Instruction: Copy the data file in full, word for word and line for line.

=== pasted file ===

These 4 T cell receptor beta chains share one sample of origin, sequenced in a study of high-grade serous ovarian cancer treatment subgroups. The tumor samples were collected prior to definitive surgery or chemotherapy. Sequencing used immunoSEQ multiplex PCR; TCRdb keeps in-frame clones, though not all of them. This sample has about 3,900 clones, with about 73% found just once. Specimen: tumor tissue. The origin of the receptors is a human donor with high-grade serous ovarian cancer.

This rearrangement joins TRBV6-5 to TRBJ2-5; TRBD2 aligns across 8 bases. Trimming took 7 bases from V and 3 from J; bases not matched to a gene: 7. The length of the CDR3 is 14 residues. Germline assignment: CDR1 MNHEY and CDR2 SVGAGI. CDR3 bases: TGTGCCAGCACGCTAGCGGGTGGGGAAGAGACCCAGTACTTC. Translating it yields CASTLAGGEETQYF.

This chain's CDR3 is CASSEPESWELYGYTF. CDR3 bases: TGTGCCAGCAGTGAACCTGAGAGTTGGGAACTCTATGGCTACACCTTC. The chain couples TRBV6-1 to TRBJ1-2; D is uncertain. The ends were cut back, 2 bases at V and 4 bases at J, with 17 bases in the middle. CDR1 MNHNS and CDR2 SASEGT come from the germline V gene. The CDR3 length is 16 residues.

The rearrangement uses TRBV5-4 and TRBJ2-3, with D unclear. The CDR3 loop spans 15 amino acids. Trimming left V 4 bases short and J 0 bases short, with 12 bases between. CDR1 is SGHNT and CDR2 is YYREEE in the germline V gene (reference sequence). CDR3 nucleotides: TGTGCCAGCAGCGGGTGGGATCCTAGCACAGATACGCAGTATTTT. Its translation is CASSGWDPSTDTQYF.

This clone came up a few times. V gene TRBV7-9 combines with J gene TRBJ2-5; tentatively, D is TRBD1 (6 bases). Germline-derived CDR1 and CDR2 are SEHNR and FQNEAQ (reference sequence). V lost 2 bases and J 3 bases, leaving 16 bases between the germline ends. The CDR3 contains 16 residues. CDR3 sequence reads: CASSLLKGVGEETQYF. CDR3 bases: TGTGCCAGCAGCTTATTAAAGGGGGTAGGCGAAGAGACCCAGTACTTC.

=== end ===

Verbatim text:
These 4 T cell receptor beta chains share one sample of origin, sequenced in a study of high-grade serous ovarian cancer treatment subgroups. The tumor samples were collected prior to definitive surgery or chemotherapy. Sequencing used immunoSEQ multiplex PCR; TCRdb keeps in-frame clones, though not all of them. This sample has about 3,900 clones, with about 73% found just once. Specimen: tumor tissue. The origin of the receptors is a human donor with high-grade serous ovarian cancer.

This rearrangement joins TRBV6-5 to TRBJ2-5; TRBD2 aligns across 8 bases. Trimming took 7 bases from V and 3 from J; bases not matched to a gene: 7. The length of the CDR3 is 14 residues. Germline assignment: CDR1 MNHEY and CDR2 SVGAGI. CDR3 bases: TGTGCCAGCACGCTAGCGGGTGGGGAAGAGACCCAGTACTTC. Translating it yields CASTLAGGEETQYF.

This chain's CDR3 is CASSEPESWELYGYTF. CDR3 bases: TGTGCCAGCAGTGAACCTGAGAGTTGGGAACTCTATGGCTACACCTTC. The chain couples TRBV6-1 to TRBJ1-2; D is uncertain. The ends were cut back, 2 bases at V and 4 bases at J, with 17 bases in the middle. CDR1 MNHNS and CDR2 SASEGT come from the germline V gene. The CDR3 length is 16 residues.

The rearrangement uses TRBV5-4 and TRBJ2-3, with D unclear. The CDR3 loop spans 15 amino acids. Trimming left V 4 bases short and J 0 bases short, with 12 bases between. CDR1 is SGHNT and CDR2 is YYREEE in the germline V gene (reference sequence). CDR3 nucleotides: TGTGCCAGCAGCGGGTGGGATCCTAGCACAGATACGCAGTATTTT. Its translation is CASSGWDPSTDTQYF.

This clone came up a few times. V gene TRBV7-9 combines with J gene TRBJ2-5; tentatively, D is TRBD1 (6 bases). Germline-derived CDR1 and CDR2 are SEHNR and FQNEAQ (reference sequence). V lost 2 bases and J 3 bases, leaving 16 bases between the germline ends. The CDR3 contains 16 residues. CDR3 sequence reads: CASSLLKGVGEETQYF. CDR3 bases: TGTGCCAGCAGCTTATTAAAGGGGGTAGGCGAAGAGACCCAGTACTTC.